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Sir John Carew (Jack) Eccles (1903–1997)

by David Curtis

Sir John Eccles, Foundation Professor of Physiology at the John Curtin School of Medical Research (1951-66), died in Switzerland on May 2 aged 94. He was nationally and internationally recognised as an outstanding neurophysiologist, particularly for his major contributions to understanding of excitatory and inhibitory neurotransmission in the mammalian central nervous system, and also for his investigations of the integrative functioning of this system.

John (Jack) Carew Eccles was born in Victoria in 1903, and was educated at Warrnambool and Melbourne High Schools and the University of Melbourne, graduating in Medicine early in 1925. During his medical course he became interested in the brain-mind problem and later in 1925 as a Rhodes Scholar, he began research at Oxford University under his mentor — the distinguished neurophysiologist Sir Charles Sherrington, Nobel Laureate in 1932.

As a young inexperienced researcher, Jack Eccles met and made friends with many established investigators in Oxford and became a member of the Sherrington team studying reflexes in the spinal cord. He collaborated closely with Sherrington from 1928 until 1931 and the analysis of reflexes by the Oxford "school" was a major step forward.

Sherrington retired in 1935 at the age of 78 and in 1937 Eccles returned to Australia as Director of the Kanematsu Institute at Sydney Hospital. Late in 1943 he accepted appointment as Professor of Physiology in Dunedin, New Zealand.

In 1951, realising that in New Zealand he would be unable to compete with developments in neuroscience elsewhere which would be based on his new discoveries, he accepted an invitation to the Chair of Physiology in the John Curtin School within the relatively young ANU. During his appointment in Canberra which he later described as his "14 golden years, scientifically speaking", Eccles was able to attract colleagues from 20 different countries, over 400 scientific papers and 4 books were published, and in 1963 he shared the Nobel Prize in Medicine or Physiology for his fundamental contributions to the ionic mechanisms of synaptic transmission in the brain.

In Canberra, in addition to active participation in complex experiments, frequently lasting several days, Eccles was involved with developments in the JCSMR and University House. A Fellow of the Royal Society of London since 1941 he was a Foundation Fellow of the Australian Academy of Science in 1954, and the Academy's second President (1957-61). He was knighted in 1958, Australian of the Year in 1963 and a Companion in the Order of Australia in 1990. Eccles was a member of many distinguished Academies abroad, was awarded numerous honorary degrees and delivered many prestigious lectures.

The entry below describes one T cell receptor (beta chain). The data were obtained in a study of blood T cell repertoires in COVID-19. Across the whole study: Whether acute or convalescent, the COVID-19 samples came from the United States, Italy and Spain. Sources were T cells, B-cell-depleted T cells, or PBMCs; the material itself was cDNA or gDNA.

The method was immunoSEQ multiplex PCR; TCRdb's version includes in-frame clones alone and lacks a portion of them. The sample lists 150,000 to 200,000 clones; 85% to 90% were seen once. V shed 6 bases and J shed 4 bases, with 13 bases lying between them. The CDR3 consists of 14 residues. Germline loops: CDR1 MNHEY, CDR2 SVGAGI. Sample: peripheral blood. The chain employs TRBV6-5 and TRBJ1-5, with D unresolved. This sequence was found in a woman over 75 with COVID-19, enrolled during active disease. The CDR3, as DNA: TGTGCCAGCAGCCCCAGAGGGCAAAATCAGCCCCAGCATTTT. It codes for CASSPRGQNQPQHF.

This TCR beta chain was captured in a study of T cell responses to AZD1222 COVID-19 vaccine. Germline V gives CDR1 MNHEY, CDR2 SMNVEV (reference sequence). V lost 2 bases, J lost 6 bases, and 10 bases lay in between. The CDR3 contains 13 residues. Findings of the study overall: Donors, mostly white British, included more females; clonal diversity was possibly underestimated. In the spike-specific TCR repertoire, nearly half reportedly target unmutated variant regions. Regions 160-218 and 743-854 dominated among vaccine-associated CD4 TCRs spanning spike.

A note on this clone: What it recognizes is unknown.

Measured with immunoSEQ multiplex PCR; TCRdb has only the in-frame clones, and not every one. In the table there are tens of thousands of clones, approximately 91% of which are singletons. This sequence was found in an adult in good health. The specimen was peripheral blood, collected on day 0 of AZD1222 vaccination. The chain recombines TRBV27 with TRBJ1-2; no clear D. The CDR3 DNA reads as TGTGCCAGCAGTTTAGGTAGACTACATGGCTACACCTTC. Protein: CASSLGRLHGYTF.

In 1966, concerned about facilities available in the School for his research after retirement at the age of 65, he accepted a senior position at the Institute of Biomedical Research which had been established by the American Medical Association in Chicago. He soon regretted this decision, and in 1968 moved to the State University of New York at Buffalo as Distinguished Professor of Physiology and Biophysics. He was thus able to return to active participation in research dealing with the mode of operation of the cerebellum in the control of movement.

This continued until his voluntary retirement in 1975 at the age of 72 when he moved to Contra near Locarno in the Canton of Ticino in the south of Switzerland. From here he travelled widely in Europe, the UK and the USA. In 1993 many of his colleagues gathered in Frankfurt in honour of his 90th birthday where he discussed the functions of the cerebral cortex and the futility of using computer-based models to provide useful information about the complex functions of the human brain. His activities were restricted by illness in the last three to four years.

Original publication

Citation details

David Curtis, 'Eccles, Sir John Carew (Jack) (1903–1997)', Obituaries Australia, National Centre of Biography, Australian National University,, accessed 22 July 2024.

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